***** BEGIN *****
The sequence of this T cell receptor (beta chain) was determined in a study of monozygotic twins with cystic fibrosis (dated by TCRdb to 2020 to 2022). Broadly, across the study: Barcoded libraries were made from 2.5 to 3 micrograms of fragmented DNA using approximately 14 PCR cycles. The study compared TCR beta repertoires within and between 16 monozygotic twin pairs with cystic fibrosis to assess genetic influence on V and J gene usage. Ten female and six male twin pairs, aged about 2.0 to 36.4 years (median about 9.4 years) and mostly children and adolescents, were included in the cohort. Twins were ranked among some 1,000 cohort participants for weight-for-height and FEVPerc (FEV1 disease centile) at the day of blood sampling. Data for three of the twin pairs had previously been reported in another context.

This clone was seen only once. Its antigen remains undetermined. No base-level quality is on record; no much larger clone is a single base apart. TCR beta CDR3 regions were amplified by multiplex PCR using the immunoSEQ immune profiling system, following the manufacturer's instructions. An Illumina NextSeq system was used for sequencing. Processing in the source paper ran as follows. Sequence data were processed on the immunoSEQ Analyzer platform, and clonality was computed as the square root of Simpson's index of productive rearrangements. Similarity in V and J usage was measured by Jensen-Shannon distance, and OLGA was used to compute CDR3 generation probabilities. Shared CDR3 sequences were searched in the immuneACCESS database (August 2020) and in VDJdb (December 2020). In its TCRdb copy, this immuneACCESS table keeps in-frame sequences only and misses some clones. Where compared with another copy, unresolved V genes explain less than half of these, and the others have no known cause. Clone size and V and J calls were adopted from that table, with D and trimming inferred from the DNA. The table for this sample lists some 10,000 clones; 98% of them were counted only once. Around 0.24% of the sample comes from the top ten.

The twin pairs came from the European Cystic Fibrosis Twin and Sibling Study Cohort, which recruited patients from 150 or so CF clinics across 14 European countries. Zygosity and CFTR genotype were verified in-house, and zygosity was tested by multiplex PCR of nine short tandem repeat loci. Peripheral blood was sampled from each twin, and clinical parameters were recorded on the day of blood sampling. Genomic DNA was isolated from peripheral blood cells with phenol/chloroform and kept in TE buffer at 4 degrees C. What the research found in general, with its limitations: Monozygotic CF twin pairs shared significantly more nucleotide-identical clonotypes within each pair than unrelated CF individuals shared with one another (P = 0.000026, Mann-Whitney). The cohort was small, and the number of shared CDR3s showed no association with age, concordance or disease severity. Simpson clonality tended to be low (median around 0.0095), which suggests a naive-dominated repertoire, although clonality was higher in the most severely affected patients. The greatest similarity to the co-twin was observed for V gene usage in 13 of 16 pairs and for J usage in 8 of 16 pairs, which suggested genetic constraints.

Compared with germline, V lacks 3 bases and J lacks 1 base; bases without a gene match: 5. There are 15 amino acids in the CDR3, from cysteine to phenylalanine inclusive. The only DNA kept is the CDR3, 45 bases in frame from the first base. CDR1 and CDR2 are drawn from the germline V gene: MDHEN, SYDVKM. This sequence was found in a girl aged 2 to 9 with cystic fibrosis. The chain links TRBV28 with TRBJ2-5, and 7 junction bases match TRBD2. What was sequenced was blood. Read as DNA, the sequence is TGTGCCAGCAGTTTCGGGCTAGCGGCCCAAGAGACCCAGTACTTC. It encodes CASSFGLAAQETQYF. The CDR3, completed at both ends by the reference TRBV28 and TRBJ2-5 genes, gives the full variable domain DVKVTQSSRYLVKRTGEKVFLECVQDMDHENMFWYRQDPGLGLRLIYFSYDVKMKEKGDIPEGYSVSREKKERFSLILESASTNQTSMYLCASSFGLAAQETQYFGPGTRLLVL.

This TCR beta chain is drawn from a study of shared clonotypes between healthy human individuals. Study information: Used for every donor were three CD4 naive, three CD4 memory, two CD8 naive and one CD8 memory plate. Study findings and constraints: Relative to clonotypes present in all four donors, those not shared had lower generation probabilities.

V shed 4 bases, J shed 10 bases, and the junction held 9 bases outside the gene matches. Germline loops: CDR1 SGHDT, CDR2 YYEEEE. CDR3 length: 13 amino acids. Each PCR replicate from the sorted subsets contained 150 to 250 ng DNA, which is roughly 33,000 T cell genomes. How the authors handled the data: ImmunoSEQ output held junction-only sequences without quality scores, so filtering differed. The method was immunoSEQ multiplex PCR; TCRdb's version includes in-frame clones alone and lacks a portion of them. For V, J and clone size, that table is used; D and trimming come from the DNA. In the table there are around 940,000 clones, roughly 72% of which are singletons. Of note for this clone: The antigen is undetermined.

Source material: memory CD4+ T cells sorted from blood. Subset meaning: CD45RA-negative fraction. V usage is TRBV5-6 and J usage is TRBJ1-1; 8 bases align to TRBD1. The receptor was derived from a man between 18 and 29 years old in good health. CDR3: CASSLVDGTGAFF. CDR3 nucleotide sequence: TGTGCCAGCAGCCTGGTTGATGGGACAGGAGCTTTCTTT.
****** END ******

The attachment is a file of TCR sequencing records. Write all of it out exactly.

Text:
The sequence of this T cell receptor (beta chain) was determined in a study of monozygotic twins with cystic fibrosis (dated by TCRdb to 2020 to 2022). Broadly, across the study: Barcoded libraries were made from 2.5 to 3 micrograms of fragmented DNA using approximately 14 PCR cycles. The study compared TCR beta repertoires within and between 16 monozygotic twin pairs with cystic fibrosis to assess genetic influence on V and J gene usage. Ten female and six male twin pairs, aged about 2.0 to 36.4 years (median about 9.4 years) and mostly children and adolescents, were included in the cohort. Twins were ranked among some 1,000 cohort participants for weight-for-height and FEVPerc (FEV1 disease centile) at the day of blood sampling. Data for three of the twin pairs had previously been reported in another context.

This clone was seen only once. Its antigen remains undetermined. No base-level quality is on record; no much larger clone is a single base apart. TCR beta CDR3 regions were amplified by multiplex PCR using the immunoSEQ immune profiling system, following the manufacturer's instructions. An Illumina NextSeq system was used for sequencing. Processing in the source paper ran as follows. Sequence data were processed on the immunoSEQ Analyzer platform, and clonality was computed as the square root of Simpson's index of productive rearrangements. Similarity in V and J usage was measured by Jensen-Shannon distance, and OLGA was used to compute CDR3 generation probabilities. Shared CDR3 sequences were searched in the immuneACCESS database (August 2020) and in VDJdb (December 2020). In its TCRdb copy, this immuneACCESS table keeps in-frame sequences only and misses some clones. Where compared with another copy, unresolved V genes explain less than half of these, and the others have no known cause. Clone size and V and J calls were adopted from that table, with D and trimming inferred from the DNA. The table for this sample lists some 10,000 clones; 98% of them were counted only once. Around 0.24% of the sample comes from the top ten.

The twin pairs came from the European Cystic Fibrosis Twin and Sibling Study Cohort, which recruited patients from 150 or so CF clinics across 14 European countries. Zygosity and CFTR genotype were verified in-house, and zygosity was tested by multiplex PCR of nine short tandem repeat loci. Peripheral blood was sampled from each twin, and clinical parameters were recorded on the day of blood sampling. Genomic DNA was isolated from peripheral blood cells with phenol/chloroform and kept in TE buffer at 4 degrees C. What the research found in general, with its limitations: Monozygotic CF twin pairs shared significantly more nucleotide-identical clonotypes within each pair than unrelated CF individuals shared with one another (P = 0.000026, Mann-Whitney). The cohort was small, and the number of shared CDR3s showed no association with age, concordance or disease severity. Simpson clonality tended to be low (median around 0.0095), which suggests a naive-dominated repertoire, although clonality was higher in the most severely affected patients. The greatest similarity to the co-twin was observed for V gene usage in 13 of 16 pairs and for J usage in 8 of 16 pairs, which suggested genetic constraints.

Compared with germline, V lacks 3 bases and J lacks 1 base; bases without a gene match: 5. There are 15 amino acids in the CDR3, from cysteine to phenylalanine inclusive. The only DNA kept is the CDR3, 45 bases in frame from the first base. CDR1 and CDR2 are drawn from the germline V gene: MDHEN, SYDVKM. This sequence was found in a girl aged 2 to 9 with cystic fibrosis. The chain links TRBV28 with TRBJ2-5, and 7 junction bases match TRBD2. What was sequenced was blood. Read as DNA, the sequence is TGTGCCAGCAGTTTCGGGCTAGCGGCCCAAGAGACCCAGTACTTC. It encodes CASSFGLAAQETQYF. The CDR3, completed at both ends by the reference TRBV28 and TRBJ2-5 genes, gives the full variable domain DVKVTQSSRYLVKRTGEKVFLECVQDMDHENMFWYRQDPGLGLRLIYFSYDVKMKEKGDIPEGYSVSREKKERFSLILESASTNQTSMYLCASSFGLAAQETQYFGPGTRLLVL.

This TCR beta chain is drawn from a study of shared clonotypes between healthy human individuals. Study information: Used for every donor were three CD4 naive, three CD4 memory, two CD8 naive and one CD8 memory plate. Study findings and constraints: Relative to clonotypes present in all four donors, those not shared had lower generation probabilities.

V shed 4 bases, J shed 10 bases, and the junction held 9 bases outside the gene matches. Germline loops: CDR1 SGHDT, CDR2 YYEEEE. CDR3 length: 13 amino acids. Each PCR replicate from the sorted subsets contained 150 to 250 ng DNA, which is roughly 33,000 T cell genomes. How the authors handled the data: ImmunoSEQ output held junction-only sequences without quality scores, so filtering differed. The method was immunoSEQ multiplex PCR; TCRdb's version includes in-frame clones alone and lacks a portion of them. For V, J and clone size, that table is used; D and trimming come from the DNA. In the table there are around 940,000 clones, roughly 72% of which are singletons. Of note for this clone: The antigen is undetermined.

Source material: memory CD4+ T cells sorted from blood. Subset meaning: CD45RA-negative fraction. V usage is TRBV5-6 and J usage is TRBJ1-1; 8 bases align to TRBD1. The receptor was derived from a man between 18 and 29 years old in good health. CDR3: CASSLVDGTGAFF. CDR3 nucleotide sequence: TGTGCCAGCAGCCTGGTTGATGGGACAGGAGCTTTCTTT.